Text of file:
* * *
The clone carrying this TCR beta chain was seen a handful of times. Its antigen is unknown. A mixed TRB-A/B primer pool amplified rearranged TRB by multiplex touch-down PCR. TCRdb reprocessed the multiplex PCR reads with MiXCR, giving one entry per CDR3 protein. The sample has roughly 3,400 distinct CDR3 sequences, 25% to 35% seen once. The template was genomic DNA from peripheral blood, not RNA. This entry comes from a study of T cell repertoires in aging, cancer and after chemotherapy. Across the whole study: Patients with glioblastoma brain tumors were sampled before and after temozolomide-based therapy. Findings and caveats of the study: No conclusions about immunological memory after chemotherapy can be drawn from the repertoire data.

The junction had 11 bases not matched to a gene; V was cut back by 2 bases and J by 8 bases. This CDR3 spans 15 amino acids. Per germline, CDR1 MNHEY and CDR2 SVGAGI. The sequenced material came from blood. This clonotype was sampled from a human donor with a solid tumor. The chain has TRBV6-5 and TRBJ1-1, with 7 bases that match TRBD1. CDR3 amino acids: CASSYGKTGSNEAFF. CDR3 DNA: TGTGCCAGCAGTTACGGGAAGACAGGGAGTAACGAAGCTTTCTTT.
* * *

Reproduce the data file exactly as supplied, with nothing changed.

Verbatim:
The clone carrying this TCR beta chain was seen a handful of times. Its antigen is unknown. A mixed TRB-A/B primer pool amplified rearranged TRB by multiplex touch-down PCR. TCRdb reprocessed the multiplex PCR reads with MiXCR, giving one entry per CDR3 protein. The sample has roughly 3,400 distinct CDR3 sequences, 25% to 35% seen once. The template was genomic DNA from peripheral blood, not RNA. This entry comes from a study of T cell repertoires in aging, cancer and after chemotherapy. Across the whole study: Patients with glioblastoma brain tumors were sampled before and after temozolomide-based therapy. Findings and caveats of the study: No conclusions about immunological memory after chemotherapy can be drawn from the repertoire data.

The junction had 11 bases not matched to a gene; V was cut back by 2 bases and J by 8 bases. This CDR3 spans 15 amino acids. Per germline, CDR1 MNHEY and CDR2 SVGAGI. The sequenced material came from blood. This clonotype was sampled from a human donor with a solid tumor. The chain has TRBV6-5 and TRBJ1-1, with 7 bases that match TRBD1. CDR3 amino acids: CASSYGKTGSNEAFF. CDR3 DNA: TGTGCCAGCAGTTACGGGAAGACAGGGAGTAACGAAGCTTTCTTT.